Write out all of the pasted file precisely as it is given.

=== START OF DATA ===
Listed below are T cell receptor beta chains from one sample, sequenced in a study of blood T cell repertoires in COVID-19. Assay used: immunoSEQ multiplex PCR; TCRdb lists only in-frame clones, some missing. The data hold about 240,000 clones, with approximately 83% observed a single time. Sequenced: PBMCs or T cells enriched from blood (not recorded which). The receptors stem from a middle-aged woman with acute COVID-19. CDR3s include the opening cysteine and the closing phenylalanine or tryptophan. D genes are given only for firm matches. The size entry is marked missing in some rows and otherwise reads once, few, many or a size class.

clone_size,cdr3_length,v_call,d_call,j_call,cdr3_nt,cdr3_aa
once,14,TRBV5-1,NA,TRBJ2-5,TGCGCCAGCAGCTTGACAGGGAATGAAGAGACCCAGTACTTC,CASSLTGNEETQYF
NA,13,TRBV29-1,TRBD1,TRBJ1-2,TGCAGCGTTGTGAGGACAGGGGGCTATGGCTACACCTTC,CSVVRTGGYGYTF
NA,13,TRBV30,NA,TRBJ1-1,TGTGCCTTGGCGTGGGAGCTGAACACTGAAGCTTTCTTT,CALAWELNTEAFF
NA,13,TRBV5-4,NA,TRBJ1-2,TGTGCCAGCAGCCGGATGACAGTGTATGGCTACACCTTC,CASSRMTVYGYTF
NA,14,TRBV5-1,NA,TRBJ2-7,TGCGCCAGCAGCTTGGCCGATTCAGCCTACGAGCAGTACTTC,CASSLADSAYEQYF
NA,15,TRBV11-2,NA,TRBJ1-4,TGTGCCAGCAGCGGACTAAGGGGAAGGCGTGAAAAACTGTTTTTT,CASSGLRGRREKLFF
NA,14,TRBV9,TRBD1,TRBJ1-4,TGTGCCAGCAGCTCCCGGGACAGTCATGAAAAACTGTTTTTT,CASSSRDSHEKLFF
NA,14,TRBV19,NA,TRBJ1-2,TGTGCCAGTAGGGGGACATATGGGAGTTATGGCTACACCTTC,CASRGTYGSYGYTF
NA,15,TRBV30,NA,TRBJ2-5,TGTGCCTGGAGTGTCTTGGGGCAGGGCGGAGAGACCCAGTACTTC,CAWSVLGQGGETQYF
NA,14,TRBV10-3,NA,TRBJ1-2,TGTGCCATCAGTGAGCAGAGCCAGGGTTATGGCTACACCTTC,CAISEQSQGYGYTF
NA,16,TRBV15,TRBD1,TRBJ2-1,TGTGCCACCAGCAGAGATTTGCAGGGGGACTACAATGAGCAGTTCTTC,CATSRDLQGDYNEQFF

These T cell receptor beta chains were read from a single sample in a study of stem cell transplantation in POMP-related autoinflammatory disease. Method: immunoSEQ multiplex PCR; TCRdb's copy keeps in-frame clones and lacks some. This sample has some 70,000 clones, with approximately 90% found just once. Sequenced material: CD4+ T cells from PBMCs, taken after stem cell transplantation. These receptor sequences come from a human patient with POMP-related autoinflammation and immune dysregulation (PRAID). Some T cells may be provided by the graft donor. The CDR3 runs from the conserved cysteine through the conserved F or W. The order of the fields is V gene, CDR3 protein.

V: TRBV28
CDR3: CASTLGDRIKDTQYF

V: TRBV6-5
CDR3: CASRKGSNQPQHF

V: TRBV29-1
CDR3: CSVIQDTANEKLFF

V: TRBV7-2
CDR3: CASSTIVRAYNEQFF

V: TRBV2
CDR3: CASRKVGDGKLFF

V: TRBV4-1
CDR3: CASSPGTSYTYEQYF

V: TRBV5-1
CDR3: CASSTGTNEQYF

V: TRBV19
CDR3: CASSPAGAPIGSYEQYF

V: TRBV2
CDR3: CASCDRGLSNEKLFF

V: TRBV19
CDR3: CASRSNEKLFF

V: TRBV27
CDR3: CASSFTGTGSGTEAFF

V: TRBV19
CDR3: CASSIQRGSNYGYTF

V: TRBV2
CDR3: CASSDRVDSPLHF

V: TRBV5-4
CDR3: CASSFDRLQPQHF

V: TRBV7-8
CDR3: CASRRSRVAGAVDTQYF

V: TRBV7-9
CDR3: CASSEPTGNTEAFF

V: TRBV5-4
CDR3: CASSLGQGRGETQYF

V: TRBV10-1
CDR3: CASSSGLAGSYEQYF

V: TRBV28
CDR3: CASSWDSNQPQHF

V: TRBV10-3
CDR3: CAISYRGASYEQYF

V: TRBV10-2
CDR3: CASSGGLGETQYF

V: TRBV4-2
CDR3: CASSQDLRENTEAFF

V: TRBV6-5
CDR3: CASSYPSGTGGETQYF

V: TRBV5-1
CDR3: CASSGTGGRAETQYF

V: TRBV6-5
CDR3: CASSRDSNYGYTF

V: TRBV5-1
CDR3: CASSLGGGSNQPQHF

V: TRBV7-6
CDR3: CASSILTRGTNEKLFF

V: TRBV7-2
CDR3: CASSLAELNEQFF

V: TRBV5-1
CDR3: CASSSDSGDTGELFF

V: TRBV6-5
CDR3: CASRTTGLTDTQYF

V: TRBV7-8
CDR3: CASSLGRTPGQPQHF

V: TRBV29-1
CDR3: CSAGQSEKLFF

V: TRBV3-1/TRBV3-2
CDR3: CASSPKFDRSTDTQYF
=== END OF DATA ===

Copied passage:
Listed below are T cell receptor beta chains from one sample, sequenced in a study of blood T cell repertoires in COVID-19. Assay used: immunoSEQ multiplex PCR; TCRdb lists only in-frame clones, some missing. The data hold about 240,000 clones, with approximately 83% observed a single time. Sequenced: PBMCs or T cells enriched from blood (not recorded which). The receptors stem from a middle-aged woman with acute COVID-19. CDR3s include the opening cysteine and the closing phenylalanine or tryptophan. D genes are given only for firm matches. The size entry is marked missing in some rows and otherwise reads once, few, many or a size class.

clone_size,cdr3_length,v_call,d_call,j_call,cdr3_nt,cdr3_aa
once,14,TRBV5-1,NA,TRBJ2-5,TGCGCCAGCAGCTTGACAGGGAATGAAGAGACCCAGTACTTC,CASSLTGNEETQYF
NA,13,TRBV29-1,TRBD1,TRBJ1-2,TGCAGCGTTGTGAGGACAGGGGGCTATGGCTACACCTTC,CSVVRTGGYGYTF
NA,13,TRBV30,NA,TRBJ1-1,TGTGCCTTGGCGTGGGAGCTGAACACTGAAGCTTTCTTT,CALAWELNTEAFF
NA,13,TRBV5-4,NA,TRBJ1-2,TGTGCCAGCAGCCGGATGACAGTGTATGGCTACACCTTC,CASSRMTVYGYTF
NA,14,TRBV5-1,NA,TRBJ2-7,TGCGCCAGCAGCTTGGCCGATTCAGCCTACGAGCAGTACTTC,CASSLADSAYEQYF
NA,15,TRBV11-2,NA,TRBJ1-4,TGTGCCAGCAGCGGACTAAGGGGAAGGCGTGAAAAACTGTTTTTT,CASSGLRGRREKLFF
NA,14,TRBV9,TRBD1,TRBJ1-4,TGTGCCAGCAGCTCCCGGGACAGTCATGAAAAACTGTTTTTT,CASSSRDSHEKLFF
NA,14,TRBV19,NA,TRBJ1-2,TGTGCCAGTAGGGGGACATATGGGAGTTATGGCTACACCTTC,CASRGTYGSYGYTF
NA,15,TRBV30,NA,TRBJ2-5,TGTGCCTGGAGTGTCTTGGGGCAGGGCGGAGAGACCCAGTACTTC,CAWSVLGQGGETQYF
NA,14,TRBV10-3,NA,TRBJ1-2,TGTGCCATCAGTGAGCAGAGCCAGGGTTATGGCTACACCTTC,CAISEQSQGYGYTF
NA,16,TRBV15,TRBD1,TRBJ2-1,TGTGCCACCAGCAGAGATTTGCAGGGGGACTACAATGAGCAGTTCTTC,CATSRDLQGDYNEQFF

These T cell receptor beta chains were read from a single sample in a study of stem cell transplantation in POMP-related autoinflammatory disease. Method: immunoSEQ multiplex PCR; TCRdb's copy keeps in-frame clones and lacks some. This sample has some 70,000 clones, with approximately 90% found just once. Sequenced material: CD4+ T cells from PBMCs, taken after stem cell transplantation. These receptor sequences come from a human patient with POMP-related autoinflammation and immune dysregulation (PRAID). Some T cells may be provided by the graft donor. The CDR3 runs from the conserved cysteine through the conserved F or W. The order of the fields is V gene, CDR3 protein.

V: TRBV28
CDR3: CASTLGDRIKDTQYF

V: TRBV6-5
CDR3: CASRKGSNQPQHF

V: TRBV29-1
CDR3: CSVIQDTANEKLFF

V: TRBV7-2
CDR3: CASSTIVRAYNEQFF

V: TRBV2
CDR3: CASRKVGDGKLFF

V: TRBV4-1
CDR3: CASSPGTSYTYEQYF

V: TRBV5-1
CDR3: CASSTGTNEQYF

V: TRBV19
CDR3: CASSPAGAPIGSYEQYF

V: TRBV2
CDR3: CASCDRGLSNEKLFF

V: TRBV19
CDR3: CASRSNEKLFF

V: TRBV27
CDR3: CASSFTGTGSGTEAFF

V: TRBV19
CDR3: CASSIQRGSNYGYTF

V: TRBV2
CDR3: CASSDRVDSPLHF

V: TRBV5-4
CDR3: CASSFDRLQPQHF

V: TRBV7-8
CDR3: CASRRSRVAGAVDTQYF

V: TRBV7-9
CDR3: CASSEPTGNTEAFF

V: TRBV5-4
CDR3: CASSLGQGRGETQYF

V: TRBV10-1
CDR3: CASSSGLAGSYEQYF

V: TRBV28
CDR3: CASSWDSNQPQHF

V: TRBV10-3
CDR3: CAISYRGASYEQYF

V: TRBV10-2
CDR3: CASSGGLGETQYF

V: TRBV4-2
CDR3: CASSQDLRENTEAFF

V: TRBV6-5
CDR3: CASSYPSGTGGETQYF

V: TRBV5-1
CDR3: CASSGTGGRAETQYF

V: TRBV6-5
CDR3: CASSRDSNYGYTF

V: TRBV5-1
CDR3: CASSLGGGSNQPQHF

V: TRBV7-6
CDR3: CASSILTRGTNEKLFF

V: TRBV7-2
CDR3: CASSLAELNEQFF

V: TRBV5-1
CDR3: CASSSDSGDTGELFF

V: TRBV6-5
CDR3: CASRTTGLTDTQYF

V: TRBV7-8
CDR3: CASSLGRTPGQPQHF

V: TRBV29-1
CDR3: CSAGQSEKLFF

V: TRBV3-1/TRBV3-2
CDR3: CASSPKFDRSTDTQYF